Columns, Training

Old Habits Die Hard

Issue 2 and Volume 40.

Remember as a child when a teacher called you out for making a mistake? You stood up red-faced and corrected yourself. Well, that was me at our annual cadaver lab training, facilitated by Mercy Air Medical Director Daniel Davis, MD, (pictured above right) a well-known expert in advanced airway management.

At the start of class, he asked me to come up and demonstrate proper bag-valve mask (BVM) ventilation. I was a little confused; we’ve filmed airway management training videos together, and I hadn’t had any advanced airway patients lately. Why me?

So I went up to be his assistant and his punch line was projected onto the screen: the March 2014 cover of JEMS. In the photo (above left), I’m the one holding the mask seal to the patient’s face, using the “EC clamp” technique I’d been taught in the past. What I had forgotten was our most recent lesson on the “two thumbs up” technique (above right)—the latest research shows this technique allows the strongest fingers to facilitate the jaw thrust.

Photo courtesy Todd Blevins

 

Change is Constant

I can’t count the number of protocol, policy, drug and skill changes since I started my EMS career in 1988. Back then, my paramedic book had about 200 pages and weighed a pound or two. Today my students carry two volumes with thousands of pages, and they weigh a ton! We didn’t have computers, and the internet hadn’t been invented. We reused a lot of equipment that nowadays is obviously single-patient use. Latex was everywhere, we used wooden backboards, and we held the charged paddles as we defibrillated. Shocking!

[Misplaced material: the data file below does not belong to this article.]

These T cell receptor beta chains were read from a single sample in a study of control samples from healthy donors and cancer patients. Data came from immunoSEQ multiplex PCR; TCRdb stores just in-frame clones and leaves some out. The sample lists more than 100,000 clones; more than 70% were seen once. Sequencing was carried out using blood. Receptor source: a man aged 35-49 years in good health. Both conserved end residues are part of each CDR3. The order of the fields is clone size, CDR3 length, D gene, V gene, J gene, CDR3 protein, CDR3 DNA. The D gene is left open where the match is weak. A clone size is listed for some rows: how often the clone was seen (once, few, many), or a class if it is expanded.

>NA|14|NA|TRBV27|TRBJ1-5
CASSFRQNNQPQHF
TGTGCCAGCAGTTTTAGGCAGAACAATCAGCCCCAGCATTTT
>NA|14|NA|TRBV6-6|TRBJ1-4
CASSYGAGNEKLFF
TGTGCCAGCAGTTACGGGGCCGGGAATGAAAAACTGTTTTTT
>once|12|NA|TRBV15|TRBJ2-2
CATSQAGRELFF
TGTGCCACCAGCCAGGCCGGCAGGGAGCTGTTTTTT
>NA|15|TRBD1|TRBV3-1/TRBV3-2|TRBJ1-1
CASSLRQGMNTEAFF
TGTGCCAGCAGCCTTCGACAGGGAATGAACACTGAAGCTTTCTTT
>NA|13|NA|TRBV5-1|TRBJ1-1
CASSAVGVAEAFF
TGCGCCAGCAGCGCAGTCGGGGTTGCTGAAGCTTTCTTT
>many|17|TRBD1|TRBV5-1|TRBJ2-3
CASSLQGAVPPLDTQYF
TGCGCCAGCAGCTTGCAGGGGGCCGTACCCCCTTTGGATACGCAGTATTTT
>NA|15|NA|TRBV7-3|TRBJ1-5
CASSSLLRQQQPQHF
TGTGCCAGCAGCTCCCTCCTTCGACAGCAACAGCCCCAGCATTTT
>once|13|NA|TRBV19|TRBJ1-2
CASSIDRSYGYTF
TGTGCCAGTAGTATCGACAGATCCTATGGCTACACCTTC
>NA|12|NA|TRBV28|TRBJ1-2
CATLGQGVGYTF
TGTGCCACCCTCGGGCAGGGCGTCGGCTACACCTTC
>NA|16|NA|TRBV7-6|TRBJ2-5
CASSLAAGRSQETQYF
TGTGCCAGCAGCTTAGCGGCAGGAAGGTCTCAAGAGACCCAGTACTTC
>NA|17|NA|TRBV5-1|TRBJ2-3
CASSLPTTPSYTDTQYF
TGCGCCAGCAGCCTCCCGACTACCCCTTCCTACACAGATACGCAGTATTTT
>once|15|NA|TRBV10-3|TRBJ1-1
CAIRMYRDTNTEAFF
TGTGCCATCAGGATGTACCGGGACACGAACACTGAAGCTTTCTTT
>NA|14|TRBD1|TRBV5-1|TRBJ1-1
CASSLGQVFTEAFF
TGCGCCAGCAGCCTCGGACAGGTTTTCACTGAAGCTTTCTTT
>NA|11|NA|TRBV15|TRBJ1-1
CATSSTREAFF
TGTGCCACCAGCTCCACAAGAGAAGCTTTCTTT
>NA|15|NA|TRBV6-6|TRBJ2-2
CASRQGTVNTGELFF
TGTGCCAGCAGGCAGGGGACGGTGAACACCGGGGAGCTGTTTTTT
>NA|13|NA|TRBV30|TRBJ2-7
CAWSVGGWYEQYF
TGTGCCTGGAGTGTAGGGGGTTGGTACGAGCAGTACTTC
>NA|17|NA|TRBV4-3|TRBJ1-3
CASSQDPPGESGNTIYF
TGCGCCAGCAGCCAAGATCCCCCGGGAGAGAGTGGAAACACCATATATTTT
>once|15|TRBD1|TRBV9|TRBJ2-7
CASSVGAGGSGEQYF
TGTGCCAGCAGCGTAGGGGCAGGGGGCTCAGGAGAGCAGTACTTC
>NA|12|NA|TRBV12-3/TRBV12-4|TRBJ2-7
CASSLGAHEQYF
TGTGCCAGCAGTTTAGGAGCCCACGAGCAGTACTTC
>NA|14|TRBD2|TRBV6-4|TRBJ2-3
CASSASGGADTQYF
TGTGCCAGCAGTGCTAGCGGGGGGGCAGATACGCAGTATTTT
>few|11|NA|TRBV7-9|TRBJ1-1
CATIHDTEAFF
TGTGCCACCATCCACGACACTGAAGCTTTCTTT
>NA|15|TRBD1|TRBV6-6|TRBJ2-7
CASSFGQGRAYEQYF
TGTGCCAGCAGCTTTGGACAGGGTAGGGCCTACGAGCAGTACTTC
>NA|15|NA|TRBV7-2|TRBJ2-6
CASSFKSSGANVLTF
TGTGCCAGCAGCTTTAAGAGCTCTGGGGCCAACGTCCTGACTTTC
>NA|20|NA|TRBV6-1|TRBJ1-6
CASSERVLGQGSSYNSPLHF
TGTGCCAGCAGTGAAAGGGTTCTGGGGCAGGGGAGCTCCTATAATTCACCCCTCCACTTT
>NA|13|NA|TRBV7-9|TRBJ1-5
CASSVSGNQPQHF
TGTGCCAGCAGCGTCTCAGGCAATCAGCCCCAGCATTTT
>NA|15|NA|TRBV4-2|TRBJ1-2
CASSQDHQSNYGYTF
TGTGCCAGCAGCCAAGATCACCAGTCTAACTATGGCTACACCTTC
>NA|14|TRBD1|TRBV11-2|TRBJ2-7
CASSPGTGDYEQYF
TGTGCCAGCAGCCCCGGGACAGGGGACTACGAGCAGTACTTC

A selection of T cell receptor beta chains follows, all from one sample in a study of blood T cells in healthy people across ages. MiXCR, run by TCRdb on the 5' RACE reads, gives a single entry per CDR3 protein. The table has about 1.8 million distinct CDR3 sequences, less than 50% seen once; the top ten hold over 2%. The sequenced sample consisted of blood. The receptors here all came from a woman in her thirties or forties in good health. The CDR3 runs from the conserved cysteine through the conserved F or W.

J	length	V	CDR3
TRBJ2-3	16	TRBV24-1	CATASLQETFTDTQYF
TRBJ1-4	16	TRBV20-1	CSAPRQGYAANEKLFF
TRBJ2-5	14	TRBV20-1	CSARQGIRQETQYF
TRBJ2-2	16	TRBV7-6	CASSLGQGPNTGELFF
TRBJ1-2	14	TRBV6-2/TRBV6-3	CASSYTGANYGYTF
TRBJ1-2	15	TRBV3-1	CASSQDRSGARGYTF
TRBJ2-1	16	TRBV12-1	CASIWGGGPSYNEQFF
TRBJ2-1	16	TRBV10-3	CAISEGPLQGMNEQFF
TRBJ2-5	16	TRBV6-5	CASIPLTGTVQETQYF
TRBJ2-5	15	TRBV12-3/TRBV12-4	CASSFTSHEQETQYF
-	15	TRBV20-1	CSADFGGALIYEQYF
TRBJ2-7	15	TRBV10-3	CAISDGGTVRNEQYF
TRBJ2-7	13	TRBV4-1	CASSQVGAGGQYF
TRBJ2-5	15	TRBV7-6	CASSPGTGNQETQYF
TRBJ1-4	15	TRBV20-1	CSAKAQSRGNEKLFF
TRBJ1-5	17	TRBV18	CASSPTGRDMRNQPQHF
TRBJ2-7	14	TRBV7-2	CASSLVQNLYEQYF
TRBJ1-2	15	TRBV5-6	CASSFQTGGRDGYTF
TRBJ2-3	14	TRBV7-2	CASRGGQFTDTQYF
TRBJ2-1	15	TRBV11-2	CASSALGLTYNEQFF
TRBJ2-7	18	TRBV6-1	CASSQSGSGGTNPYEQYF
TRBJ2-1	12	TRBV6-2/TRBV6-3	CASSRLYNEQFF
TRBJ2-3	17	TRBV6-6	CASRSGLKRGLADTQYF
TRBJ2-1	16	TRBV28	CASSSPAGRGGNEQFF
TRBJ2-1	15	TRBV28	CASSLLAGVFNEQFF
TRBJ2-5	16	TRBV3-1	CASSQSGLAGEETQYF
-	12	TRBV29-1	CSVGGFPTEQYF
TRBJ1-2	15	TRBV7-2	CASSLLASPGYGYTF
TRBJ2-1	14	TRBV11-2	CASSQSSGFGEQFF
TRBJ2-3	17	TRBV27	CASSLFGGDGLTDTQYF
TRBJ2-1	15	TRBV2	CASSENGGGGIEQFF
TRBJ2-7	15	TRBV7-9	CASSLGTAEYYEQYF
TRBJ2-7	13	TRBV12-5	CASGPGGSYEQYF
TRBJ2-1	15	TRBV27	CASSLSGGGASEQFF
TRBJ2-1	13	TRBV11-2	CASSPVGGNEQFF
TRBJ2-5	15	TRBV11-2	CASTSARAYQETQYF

Changes in technology and patient care come from scientific studies and from our profession growing and maturing. How many changes in CPR protocol have you witnessed? Compressions weren’t originally the main focus—it was the airway. We were like lightening to a rod to get them intubated, but continuous compressions were never stressed, and we never rotated compressors. But now we know the efficiency of those compressions degrades as time passes due to unrecognized fatigue. How many patients lost coronary perfusion pressure before that fact was known, or because of us stopping to do another task, not realizing all the priming we’d just done to their pump was lost? We also stacked our shocks without realizing the time off the chest we were causing. A little bird told me that may come back. And that’s the funny thing about change: Some things come full circle.

How about our most prized skill, intubation? Back in the day, when you saw the tube go through the cords, you were confirmed. Today, if you don’t have qualitative end tidal readings with waveforms, most agencies require the tube be pulled. Our protocols now allow pediatric intubation only in cases where the patient’s airway cannot be effectively managed with a BVM. For a rescue airway, we’ve gone from esophageal obturator device to Combitubes to our current King Airway.

We’ve had many versions of our confirmation acronym, but as of this article it’s LEADSD: lung sounds, end tidal, absent epigastric sounds, depth, size and doctor verification. The oversight on intubations is intense!

How about changes that aren’t so drastic, but still take a mental shift to accept? My biggest mind bend was no oxygen for stroke patients. I understand the vasoconstrictive and possible untoward effects, but who else had a hard time with that one? Again, that change was sciencebased, but change can be hard to accept, folks!

It’s a constant give and take, and accepting change is the first step to remembering change.